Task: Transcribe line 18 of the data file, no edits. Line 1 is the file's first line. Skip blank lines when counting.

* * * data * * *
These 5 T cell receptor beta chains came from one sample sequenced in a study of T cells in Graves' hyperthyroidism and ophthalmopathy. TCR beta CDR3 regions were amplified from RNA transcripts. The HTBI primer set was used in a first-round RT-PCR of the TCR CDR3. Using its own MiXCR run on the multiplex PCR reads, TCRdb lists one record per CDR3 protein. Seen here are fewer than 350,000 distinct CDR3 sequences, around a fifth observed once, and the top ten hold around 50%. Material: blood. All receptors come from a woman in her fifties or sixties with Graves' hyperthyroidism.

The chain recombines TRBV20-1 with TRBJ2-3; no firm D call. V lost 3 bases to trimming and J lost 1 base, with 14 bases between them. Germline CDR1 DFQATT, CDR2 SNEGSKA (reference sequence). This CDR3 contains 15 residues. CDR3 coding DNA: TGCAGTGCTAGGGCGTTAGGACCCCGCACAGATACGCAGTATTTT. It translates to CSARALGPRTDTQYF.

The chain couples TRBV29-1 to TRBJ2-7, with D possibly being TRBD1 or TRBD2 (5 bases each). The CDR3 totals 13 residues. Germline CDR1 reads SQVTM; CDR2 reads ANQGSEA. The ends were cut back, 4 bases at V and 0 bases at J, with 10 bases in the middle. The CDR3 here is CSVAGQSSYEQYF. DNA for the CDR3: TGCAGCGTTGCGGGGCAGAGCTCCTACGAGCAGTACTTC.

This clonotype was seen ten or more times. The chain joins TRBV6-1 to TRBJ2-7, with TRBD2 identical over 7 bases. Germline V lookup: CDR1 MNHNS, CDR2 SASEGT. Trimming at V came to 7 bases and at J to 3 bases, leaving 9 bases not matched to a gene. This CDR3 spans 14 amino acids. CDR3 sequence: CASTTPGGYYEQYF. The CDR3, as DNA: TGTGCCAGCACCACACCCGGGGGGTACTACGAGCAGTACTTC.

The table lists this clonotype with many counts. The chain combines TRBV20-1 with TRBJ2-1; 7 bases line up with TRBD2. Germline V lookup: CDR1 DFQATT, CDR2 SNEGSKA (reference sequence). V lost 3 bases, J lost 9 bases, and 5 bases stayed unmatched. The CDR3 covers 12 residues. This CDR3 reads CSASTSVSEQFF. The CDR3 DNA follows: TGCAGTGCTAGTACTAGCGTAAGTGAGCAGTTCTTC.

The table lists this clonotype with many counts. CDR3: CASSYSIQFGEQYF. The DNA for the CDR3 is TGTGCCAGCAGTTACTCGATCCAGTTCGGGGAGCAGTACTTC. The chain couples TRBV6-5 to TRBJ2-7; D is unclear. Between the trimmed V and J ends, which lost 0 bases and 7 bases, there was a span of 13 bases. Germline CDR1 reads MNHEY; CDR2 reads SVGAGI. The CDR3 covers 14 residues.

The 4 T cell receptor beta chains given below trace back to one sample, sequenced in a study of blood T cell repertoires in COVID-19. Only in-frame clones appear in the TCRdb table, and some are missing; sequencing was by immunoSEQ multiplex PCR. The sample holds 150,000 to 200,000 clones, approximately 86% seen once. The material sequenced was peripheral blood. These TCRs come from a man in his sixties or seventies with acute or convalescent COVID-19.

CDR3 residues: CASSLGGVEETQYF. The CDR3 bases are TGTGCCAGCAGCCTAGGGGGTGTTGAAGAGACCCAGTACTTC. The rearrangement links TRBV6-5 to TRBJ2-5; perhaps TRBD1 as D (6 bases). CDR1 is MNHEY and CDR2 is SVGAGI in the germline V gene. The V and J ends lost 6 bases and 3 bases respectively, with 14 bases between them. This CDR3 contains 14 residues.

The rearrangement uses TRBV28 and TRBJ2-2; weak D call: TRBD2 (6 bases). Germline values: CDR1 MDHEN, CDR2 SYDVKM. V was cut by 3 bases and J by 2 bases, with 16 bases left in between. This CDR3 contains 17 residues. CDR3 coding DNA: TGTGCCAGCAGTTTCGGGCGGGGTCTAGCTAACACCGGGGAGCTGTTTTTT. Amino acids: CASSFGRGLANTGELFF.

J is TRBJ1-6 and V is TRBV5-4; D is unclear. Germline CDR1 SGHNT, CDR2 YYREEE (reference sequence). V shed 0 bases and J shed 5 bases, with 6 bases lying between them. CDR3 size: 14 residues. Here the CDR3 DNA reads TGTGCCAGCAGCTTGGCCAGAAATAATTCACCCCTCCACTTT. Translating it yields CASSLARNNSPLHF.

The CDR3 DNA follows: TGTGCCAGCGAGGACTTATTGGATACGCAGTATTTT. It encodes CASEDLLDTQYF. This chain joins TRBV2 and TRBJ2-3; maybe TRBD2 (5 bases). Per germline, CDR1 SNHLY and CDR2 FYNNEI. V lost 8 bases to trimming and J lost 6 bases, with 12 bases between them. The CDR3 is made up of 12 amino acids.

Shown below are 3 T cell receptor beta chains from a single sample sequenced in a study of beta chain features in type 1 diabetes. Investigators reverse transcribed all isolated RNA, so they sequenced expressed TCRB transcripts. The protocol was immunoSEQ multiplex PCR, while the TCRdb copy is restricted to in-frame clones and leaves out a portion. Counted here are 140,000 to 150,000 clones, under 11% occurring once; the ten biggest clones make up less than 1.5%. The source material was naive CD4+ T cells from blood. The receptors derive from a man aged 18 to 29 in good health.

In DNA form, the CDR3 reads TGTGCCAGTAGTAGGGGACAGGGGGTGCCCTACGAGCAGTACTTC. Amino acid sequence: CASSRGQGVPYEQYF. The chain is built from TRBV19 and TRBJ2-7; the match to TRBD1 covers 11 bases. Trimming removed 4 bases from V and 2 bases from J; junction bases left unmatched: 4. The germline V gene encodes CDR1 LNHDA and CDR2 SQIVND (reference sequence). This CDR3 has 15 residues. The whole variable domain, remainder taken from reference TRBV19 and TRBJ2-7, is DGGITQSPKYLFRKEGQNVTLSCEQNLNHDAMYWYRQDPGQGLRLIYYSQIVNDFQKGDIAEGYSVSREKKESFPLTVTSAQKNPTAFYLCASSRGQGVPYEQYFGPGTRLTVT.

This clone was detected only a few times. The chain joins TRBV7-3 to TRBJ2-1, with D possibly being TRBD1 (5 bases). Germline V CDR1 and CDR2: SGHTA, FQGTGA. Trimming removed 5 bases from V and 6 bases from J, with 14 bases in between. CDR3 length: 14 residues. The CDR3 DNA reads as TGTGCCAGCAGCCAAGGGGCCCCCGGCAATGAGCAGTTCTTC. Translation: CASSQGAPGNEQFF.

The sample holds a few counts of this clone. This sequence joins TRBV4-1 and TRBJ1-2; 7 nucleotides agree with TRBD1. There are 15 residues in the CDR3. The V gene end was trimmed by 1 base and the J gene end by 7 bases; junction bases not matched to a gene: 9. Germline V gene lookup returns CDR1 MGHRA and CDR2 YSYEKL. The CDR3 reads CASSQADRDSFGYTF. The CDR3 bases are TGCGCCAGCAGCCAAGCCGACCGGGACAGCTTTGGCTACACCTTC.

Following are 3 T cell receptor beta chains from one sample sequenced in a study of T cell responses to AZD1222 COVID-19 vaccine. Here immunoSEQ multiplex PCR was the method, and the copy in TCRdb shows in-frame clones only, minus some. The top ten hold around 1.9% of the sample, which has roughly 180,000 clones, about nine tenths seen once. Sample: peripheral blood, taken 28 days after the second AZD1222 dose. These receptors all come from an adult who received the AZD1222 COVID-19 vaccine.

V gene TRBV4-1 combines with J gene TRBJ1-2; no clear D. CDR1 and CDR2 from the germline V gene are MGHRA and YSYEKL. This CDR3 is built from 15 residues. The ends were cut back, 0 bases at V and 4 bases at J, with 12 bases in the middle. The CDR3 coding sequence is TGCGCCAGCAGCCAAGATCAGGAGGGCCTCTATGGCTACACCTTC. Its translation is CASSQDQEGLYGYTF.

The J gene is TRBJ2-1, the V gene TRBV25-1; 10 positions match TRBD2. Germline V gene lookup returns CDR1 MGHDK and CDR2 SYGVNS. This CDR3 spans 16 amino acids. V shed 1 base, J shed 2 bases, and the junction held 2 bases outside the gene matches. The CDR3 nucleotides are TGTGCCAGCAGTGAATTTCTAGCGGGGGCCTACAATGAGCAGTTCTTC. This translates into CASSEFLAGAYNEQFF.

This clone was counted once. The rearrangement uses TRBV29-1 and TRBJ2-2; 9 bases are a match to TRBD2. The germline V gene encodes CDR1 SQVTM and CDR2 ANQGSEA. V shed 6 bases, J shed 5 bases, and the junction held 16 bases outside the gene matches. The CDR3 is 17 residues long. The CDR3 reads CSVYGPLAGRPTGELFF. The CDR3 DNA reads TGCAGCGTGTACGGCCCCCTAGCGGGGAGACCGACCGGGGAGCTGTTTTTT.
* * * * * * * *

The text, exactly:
The J gene is TRBJ2-1, the V gene TRBV25-1; 10 positions match TRBD2. Germline V gene lookup returns CDR1 MGHDK and CDR2 SYGVNS. This CDR3 spans 16 amino acids. V shed 1 base, J shed 2 bases, and the junction held 2 bases outside the gene matches. The CDR3 nucleotides are TGTGCCAGCAGTGAATTTCTAGCGGGGGCCTACAATGAGCAGTTCTTC. This translates into CASSEFLAGAYNEQFF.